How George H.W. Bush endured Watergate

Just after Richard Nixon won reelection in 1972, he asked his ambassador to the United Nations to become chairman of the Republican National Committee.

The ambassador, George Herbert Walker Bush, didn’t really want to change jobs but said, “I always felt that one should do what the president asked of him unless he was certain he could not do the job.”

Little did Bush know what he was in for.

Within months, the Watergate investigation began and Bush found himself trying to lead a party whose president was sinking in a morass of his own making.

Bush had to:
  • Distinguish among the players. He wanted to accentuate Nixon’s accomplishments, but stressed, “You want to be darn sure that the people know the party does not approve of Watergate or its handling.”

  • Fend off zealots. When White House Chief of Staff Alexander Haig pressured Bush to endorse documents —sight unseen — being prepared for an “all-out offensive” on behalf of the president, Bush refused.

    “In my opinion,” Bush said, “the president was entitled to advocacy and that, if in good conscience I couldn’t support what it was that he was talking about, then I would resign.”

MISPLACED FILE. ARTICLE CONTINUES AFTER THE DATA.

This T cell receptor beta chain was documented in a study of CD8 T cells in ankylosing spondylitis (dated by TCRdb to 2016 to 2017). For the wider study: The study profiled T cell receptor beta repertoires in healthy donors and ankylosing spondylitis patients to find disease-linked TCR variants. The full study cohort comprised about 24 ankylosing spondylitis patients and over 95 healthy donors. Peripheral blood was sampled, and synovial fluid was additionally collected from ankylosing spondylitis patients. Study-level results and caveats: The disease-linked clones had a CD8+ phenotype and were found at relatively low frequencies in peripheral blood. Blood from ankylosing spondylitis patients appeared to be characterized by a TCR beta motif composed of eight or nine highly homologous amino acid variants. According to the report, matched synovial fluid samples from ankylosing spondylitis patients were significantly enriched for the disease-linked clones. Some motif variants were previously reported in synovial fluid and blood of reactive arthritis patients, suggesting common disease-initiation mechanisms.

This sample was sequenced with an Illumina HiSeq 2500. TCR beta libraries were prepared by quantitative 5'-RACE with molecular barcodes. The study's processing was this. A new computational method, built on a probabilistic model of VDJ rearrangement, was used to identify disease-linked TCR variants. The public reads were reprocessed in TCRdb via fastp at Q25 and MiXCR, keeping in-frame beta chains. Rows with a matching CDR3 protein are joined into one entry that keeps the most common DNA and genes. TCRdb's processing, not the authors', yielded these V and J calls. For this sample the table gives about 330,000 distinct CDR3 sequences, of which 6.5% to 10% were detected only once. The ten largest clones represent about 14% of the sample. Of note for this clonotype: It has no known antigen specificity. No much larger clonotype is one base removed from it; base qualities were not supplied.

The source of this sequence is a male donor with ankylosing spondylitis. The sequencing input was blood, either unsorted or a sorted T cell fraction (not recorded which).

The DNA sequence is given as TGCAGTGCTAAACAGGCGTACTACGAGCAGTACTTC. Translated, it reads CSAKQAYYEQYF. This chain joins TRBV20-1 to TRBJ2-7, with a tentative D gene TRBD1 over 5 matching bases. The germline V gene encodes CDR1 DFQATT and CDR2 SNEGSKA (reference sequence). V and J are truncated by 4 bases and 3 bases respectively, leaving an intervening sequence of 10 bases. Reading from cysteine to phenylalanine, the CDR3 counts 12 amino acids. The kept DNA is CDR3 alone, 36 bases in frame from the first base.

• Preserve independence. In a letter to his sons (Bush says he thought his daughter was too young), Bush told them to listen to their consciences.

    “Don’t be afraid not to join the mob,” he wrote, “if you feel inside it’s wrong. Don’t confuse being ‘soft’ with seeing the other guy’s point of view. Understand, too, that the power accompanied by arrogance is very dangerous. It’s particularly dangerous when men with no real experience have it, for they can abuse our great institutions.”
Lesson: Although Nixon’s men faulted Bush for not making Watergate a partisan issue, Bush ultimately protected the Republican Party from lasting damage.

—Adapted from My Father, My President, Doro Bush Koch, Warner Books.